Similarly, in "Cryptography, Secrets, and the Structuring of Trust," David J. Phillips writes a chapter that could easily have gone in Internet Besieged. Given the amount of data collected and generated by the collection of data, the data itself becomes both a powerful commodity and sensitive information whose misuse can hurt real people. People trusted to protect and make sure data is used properly are by definition people with power because these people have access to information that others lack; the information is entrusted to them with the understanding that they will ensure its proper management. This chapter focuses on the design of systems -- technological methods -- for establishing and carrying out the relationships configured by these trusts, including the use of passwords and logins, cryptography, and security algorithms. However, what matters is coming to trust the systems as well as the people behind them.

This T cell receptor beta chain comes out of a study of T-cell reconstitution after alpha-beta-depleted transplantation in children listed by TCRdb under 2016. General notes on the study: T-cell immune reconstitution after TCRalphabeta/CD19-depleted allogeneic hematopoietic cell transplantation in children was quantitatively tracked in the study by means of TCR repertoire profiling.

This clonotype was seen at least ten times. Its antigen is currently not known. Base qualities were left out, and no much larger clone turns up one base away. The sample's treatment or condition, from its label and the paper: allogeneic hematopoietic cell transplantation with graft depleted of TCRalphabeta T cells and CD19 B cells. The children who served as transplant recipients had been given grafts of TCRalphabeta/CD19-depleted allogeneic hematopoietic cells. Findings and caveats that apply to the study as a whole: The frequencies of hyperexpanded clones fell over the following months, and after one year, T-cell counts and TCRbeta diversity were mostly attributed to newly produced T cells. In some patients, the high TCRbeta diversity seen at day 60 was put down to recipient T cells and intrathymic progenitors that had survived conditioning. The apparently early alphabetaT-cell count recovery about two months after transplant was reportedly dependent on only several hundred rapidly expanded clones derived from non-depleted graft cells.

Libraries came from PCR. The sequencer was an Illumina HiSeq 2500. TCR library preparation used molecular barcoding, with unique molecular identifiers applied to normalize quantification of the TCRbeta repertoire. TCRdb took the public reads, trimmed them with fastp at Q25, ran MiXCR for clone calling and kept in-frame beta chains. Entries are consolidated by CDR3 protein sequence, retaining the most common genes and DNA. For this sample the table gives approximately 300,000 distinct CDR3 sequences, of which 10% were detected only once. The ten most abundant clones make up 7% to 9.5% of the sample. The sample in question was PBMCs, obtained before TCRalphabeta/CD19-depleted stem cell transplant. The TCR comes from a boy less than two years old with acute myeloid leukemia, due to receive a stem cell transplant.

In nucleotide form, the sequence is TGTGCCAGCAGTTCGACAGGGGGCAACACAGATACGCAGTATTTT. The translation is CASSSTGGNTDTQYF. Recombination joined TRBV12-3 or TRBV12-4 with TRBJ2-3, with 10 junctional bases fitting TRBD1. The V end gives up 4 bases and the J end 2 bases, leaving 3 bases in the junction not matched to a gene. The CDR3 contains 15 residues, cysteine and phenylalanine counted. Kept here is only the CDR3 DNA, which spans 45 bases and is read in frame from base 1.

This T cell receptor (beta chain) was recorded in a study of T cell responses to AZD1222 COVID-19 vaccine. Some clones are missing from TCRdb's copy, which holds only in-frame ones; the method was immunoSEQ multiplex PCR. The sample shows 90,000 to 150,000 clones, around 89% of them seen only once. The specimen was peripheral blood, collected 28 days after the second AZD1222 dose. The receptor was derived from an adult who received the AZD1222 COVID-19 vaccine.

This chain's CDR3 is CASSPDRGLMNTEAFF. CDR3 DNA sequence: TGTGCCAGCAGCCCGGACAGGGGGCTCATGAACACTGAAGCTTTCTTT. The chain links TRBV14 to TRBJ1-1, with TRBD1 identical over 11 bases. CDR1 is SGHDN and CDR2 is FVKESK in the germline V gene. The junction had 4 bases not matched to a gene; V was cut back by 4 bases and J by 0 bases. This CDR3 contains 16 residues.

Read the full review of Internet Beseiged.

Contents Archive Sponsors Studies Contact